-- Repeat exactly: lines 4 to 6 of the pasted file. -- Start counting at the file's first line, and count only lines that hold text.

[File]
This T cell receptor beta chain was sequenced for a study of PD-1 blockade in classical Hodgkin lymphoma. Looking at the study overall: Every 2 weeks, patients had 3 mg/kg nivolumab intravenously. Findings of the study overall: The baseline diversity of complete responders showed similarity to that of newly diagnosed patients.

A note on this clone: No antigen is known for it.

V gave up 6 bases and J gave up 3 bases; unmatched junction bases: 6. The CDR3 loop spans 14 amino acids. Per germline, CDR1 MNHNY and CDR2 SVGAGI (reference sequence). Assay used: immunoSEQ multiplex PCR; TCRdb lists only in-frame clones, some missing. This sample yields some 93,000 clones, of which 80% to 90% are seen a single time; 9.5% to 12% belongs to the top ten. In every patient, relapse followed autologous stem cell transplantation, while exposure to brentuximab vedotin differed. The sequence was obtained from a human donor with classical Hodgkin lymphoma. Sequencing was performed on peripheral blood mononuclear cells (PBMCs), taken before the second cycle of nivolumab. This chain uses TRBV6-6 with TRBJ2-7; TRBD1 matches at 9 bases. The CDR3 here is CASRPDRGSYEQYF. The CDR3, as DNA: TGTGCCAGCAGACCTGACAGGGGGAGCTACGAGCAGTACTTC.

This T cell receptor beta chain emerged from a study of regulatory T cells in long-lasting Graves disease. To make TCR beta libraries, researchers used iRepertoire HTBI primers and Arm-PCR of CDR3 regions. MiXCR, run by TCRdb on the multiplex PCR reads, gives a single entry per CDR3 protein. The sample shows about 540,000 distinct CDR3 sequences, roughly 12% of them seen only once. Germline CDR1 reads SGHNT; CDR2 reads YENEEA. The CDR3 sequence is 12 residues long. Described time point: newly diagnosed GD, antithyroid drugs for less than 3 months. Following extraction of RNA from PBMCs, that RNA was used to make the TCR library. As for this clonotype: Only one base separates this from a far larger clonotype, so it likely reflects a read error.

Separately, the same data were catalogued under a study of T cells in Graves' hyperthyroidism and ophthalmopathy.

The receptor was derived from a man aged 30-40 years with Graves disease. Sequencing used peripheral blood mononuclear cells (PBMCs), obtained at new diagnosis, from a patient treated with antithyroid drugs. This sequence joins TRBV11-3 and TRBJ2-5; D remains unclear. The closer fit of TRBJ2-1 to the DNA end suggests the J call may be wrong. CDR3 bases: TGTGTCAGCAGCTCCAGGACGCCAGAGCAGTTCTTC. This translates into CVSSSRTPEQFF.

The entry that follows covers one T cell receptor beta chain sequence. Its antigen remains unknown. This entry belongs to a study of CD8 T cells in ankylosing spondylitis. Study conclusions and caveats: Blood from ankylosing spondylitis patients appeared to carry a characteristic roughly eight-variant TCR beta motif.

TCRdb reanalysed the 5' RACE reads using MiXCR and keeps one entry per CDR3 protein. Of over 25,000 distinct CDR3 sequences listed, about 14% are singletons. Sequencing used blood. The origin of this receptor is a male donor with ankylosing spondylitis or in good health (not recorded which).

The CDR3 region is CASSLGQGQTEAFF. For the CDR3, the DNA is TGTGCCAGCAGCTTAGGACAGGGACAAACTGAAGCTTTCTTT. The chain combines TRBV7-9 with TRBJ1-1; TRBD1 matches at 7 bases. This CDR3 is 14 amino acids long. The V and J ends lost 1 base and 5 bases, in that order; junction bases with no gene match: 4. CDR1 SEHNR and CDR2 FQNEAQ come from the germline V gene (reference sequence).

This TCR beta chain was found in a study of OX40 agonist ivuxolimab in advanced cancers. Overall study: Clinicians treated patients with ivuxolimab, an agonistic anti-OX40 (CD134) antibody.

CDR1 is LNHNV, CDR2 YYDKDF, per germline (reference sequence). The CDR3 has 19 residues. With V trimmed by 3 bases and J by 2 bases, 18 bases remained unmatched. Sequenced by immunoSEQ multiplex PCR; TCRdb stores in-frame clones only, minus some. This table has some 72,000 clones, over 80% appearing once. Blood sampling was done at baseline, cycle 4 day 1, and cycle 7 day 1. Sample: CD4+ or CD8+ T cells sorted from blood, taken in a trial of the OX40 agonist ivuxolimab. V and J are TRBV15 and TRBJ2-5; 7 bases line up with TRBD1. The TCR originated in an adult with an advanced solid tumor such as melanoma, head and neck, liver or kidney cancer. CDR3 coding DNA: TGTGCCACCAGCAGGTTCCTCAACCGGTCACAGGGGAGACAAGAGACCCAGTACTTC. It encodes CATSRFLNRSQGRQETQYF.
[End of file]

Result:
This T cell receptor beta chain emerged from a study of regulatory T cells in long-lasting Graves disease. To make TCR beta libraries, researchers used iRepertoire HTBI primers and Arm-PCR of CDR3 regions. MiXCR, run by TCRdb on the multiplex PCR reads, gives a single entry per CDR3 protein. The sample shows about 540,000 distinct CDR3 sequences, roughly 12% of them seen only once. Germline CDR1 reads SGHNT; CDR2 reads YENEEA. The CDR3 sequence is 12 residues long. Described time point: newly diagnosed GD, antithyroid drugs for less than 3 months. Following extraction of RNA from PBMCs, that RNA was used to make the TCR library. As for this clonotype: Only one base separates this from a far larger clonotype, so it likely reflects a read error.

Separately, the same data were catalogued under a study of T cells in Graves' hyperthyroidism and ophthalmopathy.

The receptor was derived from a man aged 30-40 years with Graves disease. Sequencing used peripheral blood mononuclear cells (PBMCs), obtained at new diagnosis, from a patient treated with antithyroid drugs. This sequence joins TRBV11-3 and TRBJ2-5; D remains unclear. The closer fit of TRBJ2-1 to the DNA end suggests the J call may be wrong. CDR3 bases: TGTGTCAGCAGCTCCAGGACGCCAGAGCAGTTCTTC. This translates into CVSSSRTPEQFF.